Two weekends ago, the Penn State Nittany Lions traveled to Ann Arbor, Mich., to take on the Michigan Wolverines in a Saturday night showdown at the Big House.
After watching every snap of a disgusting 18-13 victory for the home team, I contemplated writing about how this season’s Penn State-Michigan game was the worst college football game you’ll see all year. It was two bad teams that are both poorly coached playing awful football in a poorly played and even more poorly coached football game, the Wolverines winning 18-13.
I didn’t end up writing the post because I realized I had nothing more to say than that — two historic football programs playing some of the most dreadful football you can imagine. It was the worst football game I watched in a long, long time — a decade in fact. But as bad as that pathetic loss to an embarrassingly awful Michigan team was two weeks ago, it has nothing on the game I attended at Happy Valley 10 years ago yesterday.
Truth be told, I had no idea that yesterday was the 10th anniversary of the worst college football game of the 21st century and perhaps the 20th century as well until a friend and former college roommate of mine alerted me. He passed along an article from The Patriot News columnist David Jones — perhaps the most knowledgeable sportswriter around when it comes to Penn State — with the headline, “On 10th anniversary of epic 6-4 Iowa-PSU taffy pull, is such a game even possible today?”
While I blocked out the date, the game itself is seared into my memory forever. It was the fall semester of my junior year at Penn State, and the program was on a bit of a roller coaster. Entering the new millennium, the storied Penn State program had back-to-back losing seasons for the first time in my lifetime, with a 5-7 record in 2000 and 5-6 record in 2001.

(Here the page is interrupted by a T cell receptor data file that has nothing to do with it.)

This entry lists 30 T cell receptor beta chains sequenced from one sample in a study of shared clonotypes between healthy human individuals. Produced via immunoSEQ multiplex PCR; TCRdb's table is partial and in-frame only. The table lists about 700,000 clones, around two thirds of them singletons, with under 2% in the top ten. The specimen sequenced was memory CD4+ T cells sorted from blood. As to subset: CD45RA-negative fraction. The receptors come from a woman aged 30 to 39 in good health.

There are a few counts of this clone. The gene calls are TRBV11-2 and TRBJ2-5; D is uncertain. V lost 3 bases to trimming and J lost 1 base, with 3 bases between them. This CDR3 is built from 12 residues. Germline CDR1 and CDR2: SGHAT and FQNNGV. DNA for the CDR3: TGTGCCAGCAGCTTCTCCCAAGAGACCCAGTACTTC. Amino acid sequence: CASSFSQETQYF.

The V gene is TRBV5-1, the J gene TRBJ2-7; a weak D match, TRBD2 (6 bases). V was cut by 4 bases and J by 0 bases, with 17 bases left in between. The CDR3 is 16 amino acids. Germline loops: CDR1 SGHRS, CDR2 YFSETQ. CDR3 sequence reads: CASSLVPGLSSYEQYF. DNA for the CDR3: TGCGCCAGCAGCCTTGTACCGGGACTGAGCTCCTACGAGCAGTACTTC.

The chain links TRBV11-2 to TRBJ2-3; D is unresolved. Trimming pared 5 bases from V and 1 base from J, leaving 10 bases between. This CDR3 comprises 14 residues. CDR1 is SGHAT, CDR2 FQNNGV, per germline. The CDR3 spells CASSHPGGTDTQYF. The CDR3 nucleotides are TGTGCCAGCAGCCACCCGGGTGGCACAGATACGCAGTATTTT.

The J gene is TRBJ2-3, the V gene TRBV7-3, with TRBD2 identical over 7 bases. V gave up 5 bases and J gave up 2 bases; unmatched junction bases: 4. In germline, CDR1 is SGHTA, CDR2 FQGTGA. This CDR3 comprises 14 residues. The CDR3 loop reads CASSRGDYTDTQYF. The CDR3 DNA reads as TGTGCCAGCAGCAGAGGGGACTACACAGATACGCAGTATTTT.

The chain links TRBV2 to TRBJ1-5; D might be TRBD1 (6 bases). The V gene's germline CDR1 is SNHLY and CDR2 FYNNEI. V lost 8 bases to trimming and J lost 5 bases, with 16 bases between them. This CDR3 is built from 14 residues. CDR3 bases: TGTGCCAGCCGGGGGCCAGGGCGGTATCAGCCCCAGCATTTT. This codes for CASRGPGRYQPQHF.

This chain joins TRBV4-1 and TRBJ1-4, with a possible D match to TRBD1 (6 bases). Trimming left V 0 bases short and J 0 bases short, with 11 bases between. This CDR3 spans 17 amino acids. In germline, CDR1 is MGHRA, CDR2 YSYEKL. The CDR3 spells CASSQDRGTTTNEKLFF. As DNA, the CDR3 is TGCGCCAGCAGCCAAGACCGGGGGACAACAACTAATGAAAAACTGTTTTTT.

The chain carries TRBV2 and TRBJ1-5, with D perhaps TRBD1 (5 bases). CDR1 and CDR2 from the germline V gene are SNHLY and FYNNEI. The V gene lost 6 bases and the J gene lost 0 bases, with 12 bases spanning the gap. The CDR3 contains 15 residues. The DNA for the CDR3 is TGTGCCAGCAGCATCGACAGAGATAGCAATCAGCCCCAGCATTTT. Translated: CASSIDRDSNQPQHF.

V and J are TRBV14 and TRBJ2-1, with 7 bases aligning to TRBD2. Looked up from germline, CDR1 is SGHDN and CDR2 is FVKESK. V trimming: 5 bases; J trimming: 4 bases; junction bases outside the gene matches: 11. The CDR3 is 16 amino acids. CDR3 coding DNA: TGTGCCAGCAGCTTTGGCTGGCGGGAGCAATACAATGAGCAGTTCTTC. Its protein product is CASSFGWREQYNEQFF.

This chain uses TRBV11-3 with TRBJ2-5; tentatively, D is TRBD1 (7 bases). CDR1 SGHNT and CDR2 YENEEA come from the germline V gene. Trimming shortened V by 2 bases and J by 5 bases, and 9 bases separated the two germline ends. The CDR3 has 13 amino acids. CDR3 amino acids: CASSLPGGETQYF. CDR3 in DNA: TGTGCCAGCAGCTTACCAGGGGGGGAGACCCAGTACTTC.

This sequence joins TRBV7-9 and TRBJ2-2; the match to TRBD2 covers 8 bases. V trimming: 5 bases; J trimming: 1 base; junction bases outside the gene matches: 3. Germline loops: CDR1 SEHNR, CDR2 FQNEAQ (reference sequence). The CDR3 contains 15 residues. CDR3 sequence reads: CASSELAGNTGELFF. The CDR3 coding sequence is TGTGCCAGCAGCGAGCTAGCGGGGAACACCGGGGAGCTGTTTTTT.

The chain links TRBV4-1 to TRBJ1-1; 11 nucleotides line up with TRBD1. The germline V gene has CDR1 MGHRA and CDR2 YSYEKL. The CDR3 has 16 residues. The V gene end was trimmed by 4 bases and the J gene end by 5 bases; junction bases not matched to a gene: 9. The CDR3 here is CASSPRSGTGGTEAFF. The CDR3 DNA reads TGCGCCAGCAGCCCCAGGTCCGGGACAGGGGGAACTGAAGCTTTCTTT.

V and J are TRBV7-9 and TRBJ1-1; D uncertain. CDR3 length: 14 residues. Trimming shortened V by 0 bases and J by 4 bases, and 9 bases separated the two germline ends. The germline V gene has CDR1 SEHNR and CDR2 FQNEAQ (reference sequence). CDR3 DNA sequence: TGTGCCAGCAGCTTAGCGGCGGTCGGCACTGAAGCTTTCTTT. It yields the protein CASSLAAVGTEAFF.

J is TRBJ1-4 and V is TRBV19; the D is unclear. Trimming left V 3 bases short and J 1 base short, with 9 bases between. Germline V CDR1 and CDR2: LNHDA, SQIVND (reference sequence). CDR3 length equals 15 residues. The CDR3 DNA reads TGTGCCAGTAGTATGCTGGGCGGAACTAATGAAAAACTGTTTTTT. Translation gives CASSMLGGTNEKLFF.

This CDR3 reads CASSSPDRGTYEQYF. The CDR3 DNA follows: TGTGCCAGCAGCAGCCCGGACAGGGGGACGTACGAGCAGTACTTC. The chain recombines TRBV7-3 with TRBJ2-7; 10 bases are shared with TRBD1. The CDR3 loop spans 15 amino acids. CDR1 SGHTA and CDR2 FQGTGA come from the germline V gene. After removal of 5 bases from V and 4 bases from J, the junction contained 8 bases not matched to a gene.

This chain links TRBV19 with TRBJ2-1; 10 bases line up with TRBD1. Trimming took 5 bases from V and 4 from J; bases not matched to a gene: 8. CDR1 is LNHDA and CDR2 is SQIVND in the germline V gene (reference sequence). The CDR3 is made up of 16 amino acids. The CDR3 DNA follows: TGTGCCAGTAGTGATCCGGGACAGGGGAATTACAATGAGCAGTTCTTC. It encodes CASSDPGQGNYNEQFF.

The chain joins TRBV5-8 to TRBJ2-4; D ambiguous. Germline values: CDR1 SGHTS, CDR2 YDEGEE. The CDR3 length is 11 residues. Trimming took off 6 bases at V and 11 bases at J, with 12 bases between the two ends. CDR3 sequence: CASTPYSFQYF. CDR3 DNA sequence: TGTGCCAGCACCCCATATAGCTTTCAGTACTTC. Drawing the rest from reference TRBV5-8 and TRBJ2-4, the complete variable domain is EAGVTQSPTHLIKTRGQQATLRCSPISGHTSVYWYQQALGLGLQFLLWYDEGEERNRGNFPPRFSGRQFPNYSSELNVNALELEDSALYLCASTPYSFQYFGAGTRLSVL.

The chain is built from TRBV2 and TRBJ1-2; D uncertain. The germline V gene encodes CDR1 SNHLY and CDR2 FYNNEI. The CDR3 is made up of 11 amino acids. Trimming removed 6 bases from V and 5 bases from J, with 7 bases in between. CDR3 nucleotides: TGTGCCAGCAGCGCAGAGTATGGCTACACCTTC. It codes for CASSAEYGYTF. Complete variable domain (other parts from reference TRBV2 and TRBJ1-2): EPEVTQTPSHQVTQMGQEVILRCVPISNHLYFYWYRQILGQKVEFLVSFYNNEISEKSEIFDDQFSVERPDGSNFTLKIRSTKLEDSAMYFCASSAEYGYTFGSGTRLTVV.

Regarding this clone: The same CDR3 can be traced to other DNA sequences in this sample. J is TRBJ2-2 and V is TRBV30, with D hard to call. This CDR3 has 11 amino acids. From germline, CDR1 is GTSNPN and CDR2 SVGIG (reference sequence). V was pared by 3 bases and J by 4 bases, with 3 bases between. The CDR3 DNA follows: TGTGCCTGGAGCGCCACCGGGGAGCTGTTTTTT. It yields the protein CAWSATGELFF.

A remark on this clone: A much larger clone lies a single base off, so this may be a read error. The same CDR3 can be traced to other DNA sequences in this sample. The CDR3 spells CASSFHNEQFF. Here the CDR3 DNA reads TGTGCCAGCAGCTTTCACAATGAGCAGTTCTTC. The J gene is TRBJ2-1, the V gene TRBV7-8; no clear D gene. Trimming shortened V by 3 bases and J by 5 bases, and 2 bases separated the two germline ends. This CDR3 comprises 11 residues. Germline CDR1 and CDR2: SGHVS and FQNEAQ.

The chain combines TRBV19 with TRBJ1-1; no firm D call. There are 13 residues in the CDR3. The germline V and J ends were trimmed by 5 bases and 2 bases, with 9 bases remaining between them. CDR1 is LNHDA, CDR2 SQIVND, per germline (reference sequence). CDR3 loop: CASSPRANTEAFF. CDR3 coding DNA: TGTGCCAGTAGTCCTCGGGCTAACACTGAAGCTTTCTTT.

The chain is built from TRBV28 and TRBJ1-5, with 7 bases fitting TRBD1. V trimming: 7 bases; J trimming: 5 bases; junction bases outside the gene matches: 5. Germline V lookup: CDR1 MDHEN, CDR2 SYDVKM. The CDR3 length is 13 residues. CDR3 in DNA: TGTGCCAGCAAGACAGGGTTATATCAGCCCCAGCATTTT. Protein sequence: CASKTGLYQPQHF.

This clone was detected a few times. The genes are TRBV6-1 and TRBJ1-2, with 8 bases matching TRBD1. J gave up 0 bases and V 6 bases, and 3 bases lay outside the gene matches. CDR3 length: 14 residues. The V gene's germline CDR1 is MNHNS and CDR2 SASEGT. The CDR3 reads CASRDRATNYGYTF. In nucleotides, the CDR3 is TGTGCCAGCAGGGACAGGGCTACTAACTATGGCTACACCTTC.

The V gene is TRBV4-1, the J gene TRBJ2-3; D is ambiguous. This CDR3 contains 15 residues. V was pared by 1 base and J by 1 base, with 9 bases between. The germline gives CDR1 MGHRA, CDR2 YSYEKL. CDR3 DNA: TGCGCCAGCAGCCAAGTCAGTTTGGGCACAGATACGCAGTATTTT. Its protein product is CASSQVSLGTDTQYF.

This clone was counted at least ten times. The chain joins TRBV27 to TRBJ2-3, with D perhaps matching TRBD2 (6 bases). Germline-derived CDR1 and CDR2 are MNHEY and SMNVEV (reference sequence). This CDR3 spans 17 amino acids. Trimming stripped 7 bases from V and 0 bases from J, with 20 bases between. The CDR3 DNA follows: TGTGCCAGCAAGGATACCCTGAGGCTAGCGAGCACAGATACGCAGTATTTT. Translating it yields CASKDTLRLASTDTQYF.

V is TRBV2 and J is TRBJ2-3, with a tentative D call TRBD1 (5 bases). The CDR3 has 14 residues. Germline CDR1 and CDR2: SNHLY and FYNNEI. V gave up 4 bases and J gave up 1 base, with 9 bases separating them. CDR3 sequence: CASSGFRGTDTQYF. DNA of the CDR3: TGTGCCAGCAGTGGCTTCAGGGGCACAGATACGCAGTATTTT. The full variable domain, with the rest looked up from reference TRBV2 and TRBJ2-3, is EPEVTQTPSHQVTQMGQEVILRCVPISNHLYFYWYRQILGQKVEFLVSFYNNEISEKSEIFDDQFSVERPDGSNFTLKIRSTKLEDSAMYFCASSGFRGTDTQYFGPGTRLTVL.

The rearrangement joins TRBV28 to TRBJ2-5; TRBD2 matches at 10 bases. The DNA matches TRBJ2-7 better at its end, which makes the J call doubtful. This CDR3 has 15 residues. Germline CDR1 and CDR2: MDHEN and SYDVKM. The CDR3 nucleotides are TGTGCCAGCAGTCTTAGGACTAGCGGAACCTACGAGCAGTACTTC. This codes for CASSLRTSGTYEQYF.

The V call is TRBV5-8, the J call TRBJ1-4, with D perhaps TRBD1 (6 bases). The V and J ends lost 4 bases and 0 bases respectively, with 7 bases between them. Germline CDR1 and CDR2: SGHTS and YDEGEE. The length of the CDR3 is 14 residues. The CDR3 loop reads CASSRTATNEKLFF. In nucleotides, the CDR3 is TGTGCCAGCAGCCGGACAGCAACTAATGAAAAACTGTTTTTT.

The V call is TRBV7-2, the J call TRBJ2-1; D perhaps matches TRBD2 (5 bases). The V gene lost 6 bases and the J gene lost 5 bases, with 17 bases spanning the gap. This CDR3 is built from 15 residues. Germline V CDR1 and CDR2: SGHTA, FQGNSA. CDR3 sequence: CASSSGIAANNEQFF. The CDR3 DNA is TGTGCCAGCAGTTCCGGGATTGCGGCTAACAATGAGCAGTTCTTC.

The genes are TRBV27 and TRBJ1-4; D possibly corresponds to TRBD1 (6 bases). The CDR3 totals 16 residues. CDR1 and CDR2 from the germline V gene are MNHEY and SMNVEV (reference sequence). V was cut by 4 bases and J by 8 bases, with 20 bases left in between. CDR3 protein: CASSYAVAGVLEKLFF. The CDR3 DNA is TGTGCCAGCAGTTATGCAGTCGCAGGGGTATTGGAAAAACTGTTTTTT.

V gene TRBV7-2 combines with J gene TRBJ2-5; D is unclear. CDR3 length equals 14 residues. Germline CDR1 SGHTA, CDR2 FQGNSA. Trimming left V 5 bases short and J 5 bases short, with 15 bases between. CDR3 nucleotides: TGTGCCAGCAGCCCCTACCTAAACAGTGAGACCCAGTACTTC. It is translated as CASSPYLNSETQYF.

When I was accepted to Penn State and began my classes in the fall of 2002 in State College, I had no idea what to expect from the football team I had grown up following. All that happened was a 9-4 record, a 2,000-yard campaign from Larry Johnson and a really, really fun freshman season, highlighted by a 40-7 rout against Nebraska as a sort of de facto revenge game for the 1994 undefeated squad that got flat-out robbed of a national title in favor of the Cornhuskers.
My sophomore season was not nearly as fun. The Nittany Lions were back to their losing ways, finishing with a 3-9 record in the worst season of the Joe Paterno era. The outlook wasn’t any better heading into my junior year, as the debacle continued. Yet even coming off a three-win season and a 2-4 start to the 2004 campaign, nothing could prepare me for what took place on Oct. 23, 2004, in Beaver Stadium.
Don’t get me wrong — I wasn’t expecting anything positive to happen for the Nittany Lions on that fall Saturday, particularly against an Iowa Hawkeyes squad that always seemed to be a thorn in the side of my school. But I never imagined a Joe Paterno-coached team could be so inept. But it’s not as if Iowa was much better.
As Jones laid out in his article, the two teams combined for just 400 total yards of offense. Touchdowns were out of the question. For the most part, so were field goals.